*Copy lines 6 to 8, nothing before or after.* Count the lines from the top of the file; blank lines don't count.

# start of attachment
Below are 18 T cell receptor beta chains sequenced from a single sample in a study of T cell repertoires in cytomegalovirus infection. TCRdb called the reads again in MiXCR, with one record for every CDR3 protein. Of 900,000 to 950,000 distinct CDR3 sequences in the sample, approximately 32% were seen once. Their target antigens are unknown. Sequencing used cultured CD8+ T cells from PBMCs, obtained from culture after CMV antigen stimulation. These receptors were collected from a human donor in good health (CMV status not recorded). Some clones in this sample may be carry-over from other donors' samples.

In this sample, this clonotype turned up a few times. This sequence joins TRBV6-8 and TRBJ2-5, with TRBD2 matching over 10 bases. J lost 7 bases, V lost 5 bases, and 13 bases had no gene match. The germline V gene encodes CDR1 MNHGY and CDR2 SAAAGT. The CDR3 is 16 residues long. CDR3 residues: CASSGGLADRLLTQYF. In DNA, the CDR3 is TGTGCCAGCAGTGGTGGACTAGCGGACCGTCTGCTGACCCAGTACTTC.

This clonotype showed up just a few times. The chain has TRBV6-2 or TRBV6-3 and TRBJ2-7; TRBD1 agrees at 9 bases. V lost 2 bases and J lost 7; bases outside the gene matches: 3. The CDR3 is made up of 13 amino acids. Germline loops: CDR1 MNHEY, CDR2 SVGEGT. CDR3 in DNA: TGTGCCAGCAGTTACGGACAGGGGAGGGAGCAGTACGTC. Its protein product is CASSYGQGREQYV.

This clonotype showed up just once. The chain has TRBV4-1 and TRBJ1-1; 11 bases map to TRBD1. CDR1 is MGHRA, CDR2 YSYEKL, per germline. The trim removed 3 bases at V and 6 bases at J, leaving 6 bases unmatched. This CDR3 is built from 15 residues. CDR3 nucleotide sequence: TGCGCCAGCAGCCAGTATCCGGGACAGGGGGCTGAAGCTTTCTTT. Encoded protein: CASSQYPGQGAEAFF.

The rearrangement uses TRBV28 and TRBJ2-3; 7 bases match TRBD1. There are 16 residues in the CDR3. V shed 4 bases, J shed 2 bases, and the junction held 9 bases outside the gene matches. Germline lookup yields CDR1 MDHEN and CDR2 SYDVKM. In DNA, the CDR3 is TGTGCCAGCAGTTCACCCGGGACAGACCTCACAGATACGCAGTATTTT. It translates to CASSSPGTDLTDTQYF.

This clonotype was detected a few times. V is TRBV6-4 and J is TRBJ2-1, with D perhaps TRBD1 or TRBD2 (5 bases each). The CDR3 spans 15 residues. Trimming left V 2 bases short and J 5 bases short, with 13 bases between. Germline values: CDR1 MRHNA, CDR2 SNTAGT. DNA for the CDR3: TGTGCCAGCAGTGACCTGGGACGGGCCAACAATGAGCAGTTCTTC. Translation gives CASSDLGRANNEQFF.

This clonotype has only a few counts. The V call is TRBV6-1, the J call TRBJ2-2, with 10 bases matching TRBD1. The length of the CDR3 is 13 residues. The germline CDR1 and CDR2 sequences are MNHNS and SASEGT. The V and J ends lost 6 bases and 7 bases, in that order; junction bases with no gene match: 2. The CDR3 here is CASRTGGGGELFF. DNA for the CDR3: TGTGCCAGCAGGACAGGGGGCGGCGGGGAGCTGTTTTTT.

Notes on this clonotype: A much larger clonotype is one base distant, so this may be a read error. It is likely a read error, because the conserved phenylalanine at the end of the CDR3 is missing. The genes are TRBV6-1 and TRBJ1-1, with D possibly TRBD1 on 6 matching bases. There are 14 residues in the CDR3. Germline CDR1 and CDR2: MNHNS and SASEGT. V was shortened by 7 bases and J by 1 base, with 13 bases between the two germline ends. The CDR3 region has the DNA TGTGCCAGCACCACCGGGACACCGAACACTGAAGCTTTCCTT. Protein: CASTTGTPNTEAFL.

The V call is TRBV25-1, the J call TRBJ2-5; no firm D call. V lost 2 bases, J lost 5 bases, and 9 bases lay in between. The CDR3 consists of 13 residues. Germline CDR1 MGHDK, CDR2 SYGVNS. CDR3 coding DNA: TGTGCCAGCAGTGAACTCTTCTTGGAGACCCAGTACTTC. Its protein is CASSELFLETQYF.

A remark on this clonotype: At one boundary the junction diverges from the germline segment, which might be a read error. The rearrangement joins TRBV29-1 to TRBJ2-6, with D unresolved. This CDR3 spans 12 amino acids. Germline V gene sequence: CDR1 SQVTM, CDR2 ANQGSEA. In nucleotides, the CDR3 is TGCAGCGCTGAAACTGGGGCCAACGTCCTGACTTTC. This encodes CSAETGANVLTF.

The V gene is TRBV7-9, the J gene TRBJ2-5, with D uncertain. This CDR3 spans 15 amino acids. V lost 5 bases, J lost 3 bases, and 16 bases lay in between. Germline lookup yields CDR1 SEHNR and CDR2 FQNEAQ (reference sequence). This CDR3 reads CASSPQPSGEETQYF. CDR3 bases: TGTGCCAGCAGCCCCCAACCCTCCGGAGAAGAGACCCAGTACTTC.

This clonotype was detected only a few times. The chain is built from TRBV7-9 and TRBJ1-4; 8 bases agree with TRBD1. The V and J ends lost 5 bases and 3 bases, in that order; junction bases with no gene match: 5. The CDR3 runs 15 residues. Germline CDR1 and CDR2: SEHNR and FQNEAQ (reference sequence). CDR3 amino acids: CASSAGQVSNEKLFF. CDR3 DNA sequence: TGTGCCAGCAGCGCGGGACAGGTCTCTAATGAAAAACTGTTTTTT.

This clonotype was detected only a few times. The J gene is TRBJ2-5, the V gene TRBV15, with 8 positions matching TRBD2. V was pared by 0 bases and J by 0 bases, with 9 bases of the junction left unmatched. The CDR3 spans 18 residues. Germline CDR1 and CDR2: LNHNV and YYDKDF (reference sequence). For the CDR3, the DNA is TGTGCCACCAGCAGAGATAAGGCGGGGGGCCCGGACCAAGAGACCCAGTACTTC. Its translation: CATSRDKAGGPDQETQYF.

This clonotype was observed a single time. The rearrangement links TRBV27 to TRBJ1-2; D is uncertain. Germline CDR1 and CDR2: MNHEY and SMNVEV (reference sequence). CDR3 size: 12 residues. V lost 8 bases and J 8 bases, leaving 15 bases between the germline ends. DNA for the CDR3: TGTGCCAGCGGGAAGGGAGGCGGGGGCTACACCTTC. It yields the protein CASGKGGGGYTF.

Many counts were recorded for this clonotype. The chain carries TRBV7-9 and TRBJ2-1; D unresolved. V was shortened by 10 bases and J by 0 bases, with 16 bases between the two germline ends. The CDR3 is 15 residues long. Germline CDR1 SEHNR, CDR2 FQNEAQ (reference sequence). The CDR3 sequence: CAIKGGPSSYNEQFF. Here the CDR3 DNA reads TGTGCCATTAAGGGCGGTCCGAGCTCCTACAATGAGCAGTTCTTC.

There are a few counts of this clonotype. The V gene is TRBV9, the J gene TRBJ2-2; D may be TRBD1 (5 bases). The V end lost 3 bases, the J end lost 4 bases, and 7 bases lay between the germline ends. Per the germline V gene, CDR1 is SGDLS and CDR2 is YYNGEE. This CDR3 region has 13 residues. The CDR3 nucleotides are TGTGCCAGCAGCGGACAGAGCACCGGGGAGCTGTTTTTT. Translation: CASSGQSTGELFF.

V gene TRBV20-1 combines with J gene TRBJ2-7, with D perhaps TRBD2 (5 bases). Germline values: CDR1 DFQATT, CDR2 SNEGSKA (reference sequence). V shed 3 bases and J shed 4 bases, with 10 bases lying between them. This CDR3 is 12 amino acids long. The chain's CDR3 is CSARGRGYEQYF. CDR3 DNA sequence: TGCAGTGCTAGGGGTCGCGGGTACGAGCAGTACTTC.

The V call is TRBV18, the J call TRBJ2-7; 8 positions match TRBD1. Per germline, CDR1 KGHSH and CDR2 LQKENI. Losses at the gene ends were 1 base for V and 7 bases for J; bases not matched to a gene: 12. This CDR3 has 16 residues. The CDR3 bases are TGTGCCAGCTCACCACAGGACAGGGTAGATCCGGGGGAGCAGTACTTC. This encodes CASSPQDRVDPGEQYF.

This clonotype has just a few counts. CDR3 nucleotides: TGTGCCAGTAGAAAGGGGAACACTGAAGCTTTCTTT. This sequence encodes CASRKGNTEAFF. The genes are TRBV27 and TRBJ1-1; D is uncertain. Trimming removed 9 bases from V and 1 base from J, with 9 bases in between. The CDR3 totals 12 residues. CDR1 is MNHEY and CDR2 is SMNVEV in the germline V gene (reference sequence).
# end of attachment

This clonotype was detected a few times. V is TRBV6-4 and J is TRBJ2-1, with D perhaps TRBD1 or TRBD2 (5 bases each). The CDR3 spans 15 residues. Trimming left V 2 bases short and J 5 bases short, with 13 bases between. Germline values: CDR1 MRHNA, CDR2 SNTAGT. DNA for the CDR3: TGTGCCAGCAGTGACCTGGGACGGGCCAACAATGAGCAGTTCTTC. Translation gives CASSDLGRANNEQFF.

This clonotype has only a few counts. The V call is TRBV6-1, the J call TRBJ2-2, with 10 bases matching TRBD1. The length of the CDR3 is 13 residues. The germline CDR1 and CDR2 sequences are MNHNS and SASEGT. The V and J ends lost 6 bases and 7 bases, in that order; junction bases with no gene match: 2. The CDR3 here is CASRTGGGGELFF. DNA for the CDR3: TGTGCCAGCAGGACAGGGGGCGGCGGGGAGCTGTTTTTT.

Notes on this clonotype: A much larger clonotype is one base distant, so this may be a read error. It is likely a read error, because the conserved phenylalanine at the end of the CDR3 is missing. The genes are TRBV6-1 and TRBJ1-1, with D possibly TRBD1 on 6 matching bases. There are 14 residues in the CDR3. Germline CDR1 and CDR2: MNHNS and SASEGT. V was shortened by 7 bases and J by 1 base, with 13 bases between the two germline ends. The CDR3 region has the DNA TGTGCCAGCACCACCGGGACACCGAACACTGAAGCTTTCCTT. Protein: CASTTGTPNTEAFL.